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      Deceptive Diversions: Kid apps secretly sharing info without consent

      The FTC doesn't have a child privacy law regulating mobile apps

      Gaming apps for kids seem innocent enough, but what information can they access and share?

      A survey of 400 apps conducted by the FTC reveals 80 percent did not disclose any information about their privacy practices and more than half sent personal data like geolocation, contacts and phone numbers to third parties--all without parental consent.

      How are app developers getting away with this? For one, the FTC doesn't have a child privacy law regulating mobile apps. In fact, the last time the agency passed a law protecting minors online was 1998--the Children's Online Privacy Protection Rule.

      "They will enforce the Federal Trade Commission Act if you engage in deceptive practices, but not unfair practices. In other words, if I don't have a privacy policy and I make it clear I'm not going to protect your privacy, I'm safe. They have nothing to go after me," said Llew Gibbon, University of Toledo law professor.

      One app feature particularly concerning to the FTC are "in-app purchases," which allow children to buy virtual rewards with real money inside the game. Unless a parent disables in-app purchases in the settings of their device, a child could rack up thousands of dollars in bills without realizing the consequences.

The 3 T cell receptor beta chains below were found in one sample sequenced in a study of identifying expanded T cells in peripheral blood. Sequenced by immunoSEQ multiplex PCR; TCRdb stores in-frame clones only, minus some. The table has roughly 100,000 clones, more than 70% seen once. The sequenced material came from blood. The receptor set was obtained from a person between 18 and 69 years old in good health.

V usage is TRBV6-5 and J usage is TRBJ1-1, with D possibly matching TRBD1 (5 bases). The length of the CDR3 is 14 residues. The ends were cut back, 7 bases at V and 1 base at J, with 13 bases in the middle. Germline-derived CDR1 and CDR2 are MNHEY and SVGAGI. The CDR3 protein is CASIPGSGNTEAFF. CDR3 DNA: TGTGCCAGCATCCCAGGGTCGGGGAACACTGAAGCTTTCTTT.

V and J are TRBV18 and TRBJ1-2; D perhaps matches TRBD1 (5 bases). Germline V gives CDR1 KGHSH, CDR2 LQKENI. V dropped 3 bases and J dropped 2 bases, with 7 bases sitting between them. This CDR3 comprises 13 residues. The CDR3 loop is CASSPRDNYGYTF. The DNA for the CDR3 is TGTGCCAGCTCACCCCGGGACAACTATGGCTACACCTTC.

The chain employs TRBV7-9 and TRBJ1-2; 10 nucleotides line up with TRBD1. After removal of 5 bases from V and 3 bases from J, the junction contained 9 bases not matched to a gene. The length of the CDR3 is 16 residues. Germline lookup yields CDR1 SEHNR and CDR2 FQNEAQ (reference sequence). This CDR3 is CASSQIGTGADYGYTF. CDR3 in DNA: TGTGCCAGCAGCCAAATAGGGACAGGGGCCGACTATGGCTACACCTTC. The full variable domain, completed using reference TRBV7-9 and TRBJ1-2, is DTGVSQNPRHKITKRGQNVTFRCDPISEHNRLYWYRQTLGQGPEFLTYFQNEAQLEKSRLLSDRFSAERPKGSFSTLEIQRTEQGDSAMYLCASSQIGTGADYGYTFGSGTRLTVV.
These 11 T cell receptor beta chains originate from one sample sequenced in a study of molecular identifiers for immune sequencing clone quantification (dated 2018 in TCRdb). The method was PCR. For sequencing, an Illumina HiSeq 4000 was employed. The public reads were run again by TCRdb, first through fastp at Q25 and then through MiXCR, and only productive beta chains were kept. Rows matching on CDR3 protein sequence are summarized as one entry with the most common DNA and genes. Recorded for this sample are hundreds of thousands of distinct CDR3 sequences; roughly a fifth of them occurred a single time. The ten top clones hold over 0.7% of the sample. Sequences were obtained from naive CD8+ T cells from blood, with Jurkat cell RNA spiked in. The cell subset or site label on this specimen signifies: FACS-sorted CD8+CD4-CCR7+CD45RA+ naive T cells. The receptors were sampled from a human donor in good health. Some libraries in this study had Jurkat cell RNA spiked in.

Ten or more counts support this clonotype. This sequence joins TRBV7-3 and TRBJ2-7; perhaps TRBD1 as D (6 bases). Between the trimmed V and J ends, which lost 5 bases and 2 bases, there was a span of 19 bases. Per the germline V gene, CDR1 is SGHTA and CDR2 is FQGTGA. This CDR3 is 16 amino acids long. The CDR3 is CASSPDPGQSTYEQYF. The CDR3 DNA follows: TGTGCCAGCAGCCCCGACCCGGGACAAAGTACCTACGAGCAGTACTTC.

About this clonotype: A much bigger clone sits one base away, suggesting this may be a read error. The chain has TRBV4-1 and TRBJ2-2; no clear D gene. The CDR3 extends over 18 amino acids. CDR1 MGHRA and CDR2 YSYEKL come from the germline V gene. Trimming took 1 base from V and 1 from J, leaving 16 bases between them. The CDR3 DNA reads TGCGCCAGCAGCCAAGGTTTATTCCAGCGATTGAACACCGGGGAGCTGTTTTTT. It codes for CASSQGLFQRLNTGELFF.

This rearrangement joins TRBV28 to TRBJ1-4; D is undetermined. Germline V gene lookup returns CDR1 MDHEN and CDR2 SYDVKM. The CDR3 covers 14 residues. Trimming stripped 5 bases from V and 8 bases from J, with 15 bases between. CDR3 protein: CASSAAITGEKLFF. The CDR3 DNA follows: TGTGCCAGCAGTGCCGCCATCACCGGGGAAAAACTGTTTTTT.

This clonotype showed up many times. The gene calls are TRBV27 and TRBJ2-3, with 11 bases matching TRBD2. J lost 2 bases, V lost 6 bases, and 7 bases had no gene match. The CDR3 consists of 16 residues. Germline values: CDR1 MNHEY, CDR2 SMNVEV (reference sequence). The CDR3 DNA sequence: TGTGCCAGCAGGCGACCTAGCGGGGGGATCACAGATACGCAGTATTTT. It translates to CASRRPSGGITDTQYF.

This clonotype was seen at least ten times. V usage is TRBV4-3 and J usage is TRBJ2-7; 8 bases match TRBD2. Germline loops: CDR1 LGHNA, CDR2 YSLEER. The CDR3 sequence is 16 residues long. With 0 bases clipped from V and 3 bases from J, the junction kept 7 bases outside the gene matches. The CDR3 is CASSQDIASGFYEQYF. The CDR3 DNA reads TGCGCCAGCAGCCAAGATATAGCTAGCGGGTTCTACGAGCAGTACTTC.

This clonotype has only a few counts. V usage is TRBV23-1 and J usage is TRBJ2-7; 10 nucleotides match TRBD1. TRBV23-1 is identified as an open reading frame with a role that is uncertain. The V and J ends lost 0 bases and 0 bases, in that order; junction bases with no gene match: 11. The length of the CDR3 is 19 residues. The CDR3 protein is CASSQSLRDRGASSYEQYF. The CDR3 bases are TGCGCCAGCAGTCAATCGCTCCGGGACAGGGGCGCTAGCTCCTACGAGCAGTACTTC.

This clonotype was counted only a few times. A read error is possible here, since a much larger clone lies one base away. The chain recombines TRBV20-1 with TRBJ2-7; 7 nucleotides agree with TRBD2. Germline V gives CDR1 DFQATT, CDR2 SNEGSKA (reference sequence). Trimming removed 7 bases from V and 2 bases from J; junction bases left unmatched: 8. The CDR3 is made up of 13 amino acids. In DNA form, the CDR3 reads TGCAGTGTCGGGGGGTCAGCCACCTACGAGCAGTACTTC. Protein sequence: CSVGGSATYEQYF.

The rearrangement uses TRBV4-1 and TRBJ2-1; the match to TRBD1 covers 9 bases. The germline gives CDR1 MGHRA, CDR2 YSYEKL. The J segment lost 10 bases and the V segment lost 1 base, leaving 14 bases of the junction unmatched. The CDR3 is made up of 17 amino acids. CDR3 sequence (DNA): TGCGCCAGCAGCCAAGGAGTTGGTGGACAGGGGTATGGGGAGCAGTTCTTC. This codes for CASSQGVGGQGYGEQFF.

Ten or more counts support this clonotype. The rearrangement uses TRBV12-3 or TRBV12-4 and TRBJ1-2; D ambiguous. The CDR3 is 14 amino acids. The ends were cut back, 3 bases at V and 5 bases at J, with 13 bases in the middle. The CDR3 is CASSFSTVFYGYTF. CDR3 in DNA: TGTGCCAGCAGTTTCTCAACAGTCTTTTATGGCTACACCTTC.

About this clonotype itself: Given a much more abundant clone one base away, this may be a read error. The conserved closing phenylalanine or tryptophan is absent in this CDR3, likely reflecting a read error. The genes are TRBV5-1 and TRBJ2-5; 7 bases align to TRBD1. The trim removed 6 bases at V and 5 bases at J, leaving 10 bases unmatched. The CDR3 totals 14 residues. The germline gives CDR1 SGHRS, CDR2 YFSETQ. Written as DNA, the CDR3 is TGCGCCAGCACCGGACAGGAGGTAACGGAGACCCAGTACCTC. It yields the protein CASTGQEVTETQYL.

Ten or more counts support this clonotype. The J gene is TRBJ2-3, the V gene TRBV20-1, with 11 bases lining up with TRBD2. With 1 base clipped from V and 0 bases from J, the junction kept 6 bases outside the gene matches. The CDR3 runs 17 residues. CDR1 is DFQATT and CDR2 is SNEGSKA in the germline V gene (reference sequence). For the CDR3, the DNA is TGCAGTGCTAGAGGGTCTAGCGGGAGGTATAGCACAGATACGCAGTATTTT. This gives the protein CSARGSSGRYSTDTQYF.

The FTC's report shows 19 percent of the apps surveyed contained in-app purchase features.

      But the days of lax privacy policies may soon be over. Just this month, the FTC slapped the developers of an app called "Path" with an $800,000 fine for illegally collecting children's information without parental consent, according to PC World. The agency has also released guidelines for developers to increase the transparency of their privacy policies. The report isn't law, but Path should serve as an example to app creators who haven't updated their terms of service.

      Right now, the only sure way to prevent apps from compromising children's privacy is by managing what they are downloading. The video below this story gives a step-by-step visual for how to disable in-app purchases in your iOS and Android devices, and how to manage what apps kids can access by setting a passcode.

      Verizon Wireless representative Steve Johnston also recommends parents check out A Platform For Good and CommonSenseMedia.org to get educated about their device and find out which apps are rated "safe" for kids.

      You can also set up an appointment with a representative from your mobile carrier to help you set parental controls and learn more about your child's device.

      "The best thing I tell customers if they??re coming in and saying, 'hey I have all these apps and I don??t know what they are or how they work' is to actually go through and compare them with Verizon. You can rank the applications--if they??re good, if there are concerns out there--so they can sort through them," Johnston said.